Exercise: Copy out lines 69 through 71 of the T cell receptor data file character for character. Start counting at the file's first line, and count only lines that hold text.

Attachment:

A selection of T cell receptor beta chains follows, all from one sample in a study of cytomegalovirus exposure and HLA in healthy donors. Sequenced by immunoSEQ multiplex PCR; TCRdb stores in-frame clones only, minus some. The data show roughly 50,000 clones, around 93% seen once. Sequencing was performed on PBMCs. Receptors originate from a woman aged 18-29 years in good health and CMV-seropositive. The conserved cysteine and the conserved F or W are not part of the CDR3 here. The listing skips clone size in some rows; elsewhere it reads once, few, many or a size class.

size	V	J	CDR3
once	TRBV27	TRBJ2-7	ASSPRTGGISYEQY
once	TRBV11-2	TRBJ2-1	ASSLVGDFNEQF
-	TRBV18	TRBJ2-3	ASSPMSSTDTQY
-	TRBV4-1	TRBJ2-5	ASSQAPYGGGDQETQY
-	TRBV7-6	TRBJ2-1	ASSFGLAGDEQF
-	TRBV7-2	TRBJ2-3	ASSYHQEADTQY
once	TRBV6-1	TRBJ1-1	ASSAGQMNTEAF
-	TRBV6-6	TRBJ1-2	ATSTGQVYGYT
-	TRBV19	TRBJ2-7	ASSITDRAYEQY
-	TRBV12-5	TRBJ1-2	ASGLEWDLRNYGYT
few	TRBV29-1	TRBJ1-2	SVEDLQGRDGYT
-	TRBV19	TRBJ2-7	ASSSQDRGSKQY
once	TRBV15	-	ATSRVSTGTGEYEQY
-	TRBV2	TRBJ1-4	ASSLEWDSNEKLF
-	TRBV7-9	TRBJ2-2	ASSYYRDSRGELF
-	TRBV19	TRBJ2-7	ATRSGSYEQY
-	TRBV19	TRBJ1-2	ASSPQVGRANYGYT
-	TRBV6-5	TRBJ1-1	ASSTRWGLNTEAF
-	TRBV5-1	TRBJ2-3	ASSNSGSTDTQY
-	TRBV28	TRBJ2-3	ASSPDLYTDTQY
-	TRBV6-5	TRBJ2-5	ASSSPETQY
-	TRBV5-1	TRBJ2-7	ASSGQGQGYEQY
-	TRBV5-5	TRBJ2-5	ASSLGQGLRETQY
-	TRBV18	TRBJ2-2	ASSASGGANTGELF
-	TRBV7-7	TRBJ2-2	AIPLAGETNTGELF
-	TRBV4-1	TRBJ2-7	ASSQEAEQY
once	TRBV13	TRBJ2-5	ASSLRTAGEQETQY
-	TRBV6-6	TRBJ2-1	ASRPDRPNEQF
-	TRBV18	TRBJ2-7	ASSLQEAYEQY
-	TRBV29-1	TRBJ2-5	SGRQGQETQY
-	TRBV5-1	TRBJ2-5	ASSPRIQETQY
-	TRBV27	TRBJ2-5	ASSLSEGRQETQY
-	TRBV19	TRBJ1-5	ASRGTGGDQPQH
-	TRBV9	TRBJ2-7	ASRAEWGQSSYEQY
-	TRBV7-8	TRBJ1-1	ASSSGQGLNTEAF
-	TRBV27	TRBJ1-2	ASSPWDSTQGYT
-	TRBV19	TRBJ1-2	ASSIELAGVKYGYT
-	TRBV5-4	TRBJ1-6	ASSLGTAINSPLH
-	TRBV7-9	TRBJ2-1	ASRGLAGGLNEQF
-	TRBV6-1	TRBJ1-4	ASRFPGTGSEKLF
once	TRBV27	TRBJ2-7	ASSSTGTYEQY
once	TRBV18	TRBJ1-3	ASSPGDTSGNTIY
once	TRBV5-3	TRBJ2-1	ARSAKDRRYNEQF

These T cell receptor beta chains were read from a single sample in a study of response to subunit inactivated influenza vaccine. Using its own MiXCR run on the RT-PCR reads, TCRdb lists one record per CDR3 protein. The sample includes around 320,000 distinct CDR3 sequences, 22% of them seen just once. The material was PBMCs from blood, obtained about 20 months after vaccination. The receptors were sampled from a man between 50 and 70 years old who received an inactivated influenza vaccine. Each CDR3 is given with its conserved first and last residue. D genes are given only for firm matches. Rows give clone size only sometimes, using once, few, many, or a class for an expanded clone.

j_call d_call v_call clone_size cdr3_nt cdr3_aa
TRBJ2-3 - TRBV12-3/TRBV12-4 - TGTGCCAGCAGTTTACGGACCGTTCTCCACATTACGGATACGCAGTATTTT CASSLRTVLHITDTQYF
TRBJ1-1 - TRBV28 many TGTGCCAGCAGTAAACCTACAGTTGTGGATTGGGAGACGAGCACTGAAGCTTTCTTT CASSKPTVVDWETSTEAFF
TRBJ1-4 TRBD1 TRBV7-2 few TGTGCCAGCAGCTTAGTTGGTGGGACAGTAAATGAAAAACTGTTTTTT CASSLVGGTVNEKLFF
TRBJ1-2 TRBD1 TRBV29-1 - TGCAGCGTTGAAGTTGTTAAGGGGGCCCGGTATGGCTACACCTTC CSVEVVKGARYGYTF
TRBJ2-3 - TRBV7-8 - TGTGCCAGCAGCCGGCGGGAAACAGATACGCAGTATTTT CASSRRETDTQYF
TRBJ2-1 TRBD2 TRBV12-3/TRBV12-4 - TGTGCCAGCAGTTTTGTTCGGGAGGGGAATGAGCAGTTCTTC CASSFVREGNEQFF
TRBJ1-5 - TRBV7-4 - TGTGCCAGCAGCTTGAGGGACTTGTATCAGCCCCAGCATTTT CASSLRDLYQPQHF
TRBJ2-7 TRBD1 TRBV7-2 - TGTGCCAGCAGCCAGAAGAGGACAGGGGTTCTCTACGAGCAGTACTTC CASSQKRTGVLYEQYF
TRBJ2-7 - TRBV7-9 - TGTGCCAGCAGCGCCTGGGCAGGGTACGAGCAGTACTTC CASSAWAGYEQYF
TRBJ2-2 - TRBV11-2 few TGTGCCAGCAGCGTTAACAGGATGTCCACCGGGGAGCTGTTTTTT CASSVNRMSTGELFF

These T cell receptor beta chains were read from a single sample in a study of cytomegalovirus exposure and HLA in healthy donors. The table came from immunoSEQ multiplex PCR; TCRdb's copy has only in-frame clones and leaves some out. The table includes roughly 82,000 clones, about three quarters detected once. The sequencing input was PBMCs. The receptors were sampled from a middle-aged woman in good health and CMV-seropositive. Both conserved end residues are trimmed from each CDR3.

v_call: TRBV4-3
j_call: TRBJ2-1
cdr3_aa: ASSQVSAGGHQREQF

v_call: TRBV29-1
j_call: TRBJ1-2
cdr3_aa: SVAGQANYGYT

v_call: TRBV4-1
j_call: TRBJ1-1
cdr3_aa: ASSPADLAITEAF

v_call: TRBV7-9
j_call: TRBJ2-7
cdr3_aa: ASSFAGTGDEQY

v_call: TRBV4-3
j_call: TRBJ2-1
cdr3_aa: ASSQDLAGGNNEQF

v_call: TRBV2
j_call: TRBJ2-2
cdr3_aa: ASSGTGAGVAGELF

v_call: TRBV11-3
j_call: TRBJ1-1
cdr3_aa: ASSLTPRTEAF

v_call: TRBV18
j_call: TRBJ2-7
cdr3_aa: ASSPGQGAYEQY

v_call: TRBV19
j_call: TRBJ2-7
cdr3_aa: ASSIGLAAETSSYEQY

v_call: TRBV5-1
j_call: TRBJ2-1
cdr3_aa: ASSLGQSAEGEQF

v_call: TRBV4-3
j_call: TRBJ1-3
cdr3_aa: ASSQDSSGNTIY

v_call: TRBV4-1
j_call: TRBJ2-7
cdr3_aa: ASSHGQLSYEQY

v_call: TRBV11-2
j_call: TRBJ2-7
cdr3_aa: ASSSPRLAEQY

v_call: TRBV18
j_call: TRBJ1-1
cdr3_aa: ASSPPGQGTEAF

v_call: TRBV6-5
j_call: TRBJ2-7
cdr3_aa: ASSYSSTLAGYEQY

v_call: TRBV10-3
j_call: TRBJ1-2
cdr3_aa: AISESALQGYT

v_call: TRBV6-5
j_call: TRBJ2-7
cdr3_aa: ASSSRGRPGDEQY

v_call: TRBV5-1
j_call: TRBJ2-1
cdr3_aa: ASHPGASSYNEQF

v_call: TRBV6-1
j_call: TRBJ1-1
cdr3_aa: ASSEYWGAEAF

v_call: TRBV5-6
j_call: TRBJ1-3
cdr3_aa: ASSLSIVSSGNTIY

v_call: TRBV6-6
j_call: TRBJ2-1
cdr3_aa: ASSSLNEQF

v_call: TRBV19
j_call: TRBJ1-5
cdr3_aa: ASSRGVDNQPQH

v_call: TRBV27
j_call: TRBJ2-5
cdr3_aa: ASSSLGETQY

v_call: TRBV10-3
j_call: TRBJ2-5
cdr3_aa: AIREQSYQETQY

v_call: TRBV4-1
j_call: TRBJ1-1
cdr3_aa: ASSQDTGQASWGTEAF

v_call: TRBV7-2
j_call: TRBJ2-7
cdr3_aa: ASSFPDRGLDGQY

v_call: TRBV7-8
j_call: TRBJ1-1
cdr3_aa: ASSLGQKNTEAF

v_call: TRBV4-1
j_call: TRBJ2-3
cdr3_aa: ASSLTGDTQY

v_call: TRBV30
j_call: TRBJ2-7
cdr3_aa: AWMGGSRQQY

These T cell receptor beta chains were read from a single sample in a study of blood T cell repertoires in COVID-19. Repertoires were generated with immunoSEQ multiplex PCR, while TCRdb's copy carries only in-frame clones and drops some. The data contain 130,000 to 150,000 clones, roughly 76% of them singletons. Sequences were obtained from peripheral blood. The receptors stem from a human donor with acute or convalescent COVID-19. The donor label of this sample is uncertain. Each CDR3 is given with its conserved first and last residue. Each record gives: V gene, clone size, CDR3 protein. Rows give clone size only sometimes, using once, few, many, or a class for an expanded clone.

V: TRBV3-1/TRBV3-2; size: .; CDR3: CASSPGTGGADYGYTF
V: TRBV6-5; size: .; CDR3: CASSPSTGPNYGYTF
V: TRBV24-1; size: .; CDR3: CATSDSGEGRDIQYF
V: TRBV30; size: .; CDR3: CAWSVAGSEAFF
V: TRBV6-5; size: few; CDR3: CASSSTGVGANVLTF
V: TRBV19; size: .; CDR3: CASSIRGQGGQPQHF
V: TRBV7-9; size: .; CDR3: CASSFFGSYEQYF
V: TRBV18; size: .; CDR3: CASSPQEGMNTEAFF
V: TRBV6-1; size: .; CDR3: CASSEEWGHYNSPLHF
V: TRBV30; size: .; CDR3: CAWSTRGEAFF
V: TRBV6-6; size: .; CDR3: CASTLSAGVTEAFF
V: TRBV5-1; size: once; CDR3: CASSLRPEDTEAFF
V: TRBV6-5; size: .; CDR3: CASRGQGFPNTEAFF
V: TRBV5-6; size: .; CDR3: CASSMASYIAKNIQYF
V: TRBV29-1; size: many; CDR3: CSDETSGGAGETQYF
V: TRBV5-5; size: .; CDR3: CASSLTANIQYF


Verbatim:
j_call: TRBJ2-7
cdr3_aa: ASSFAGTGDEQY

v_call: TRBV4-3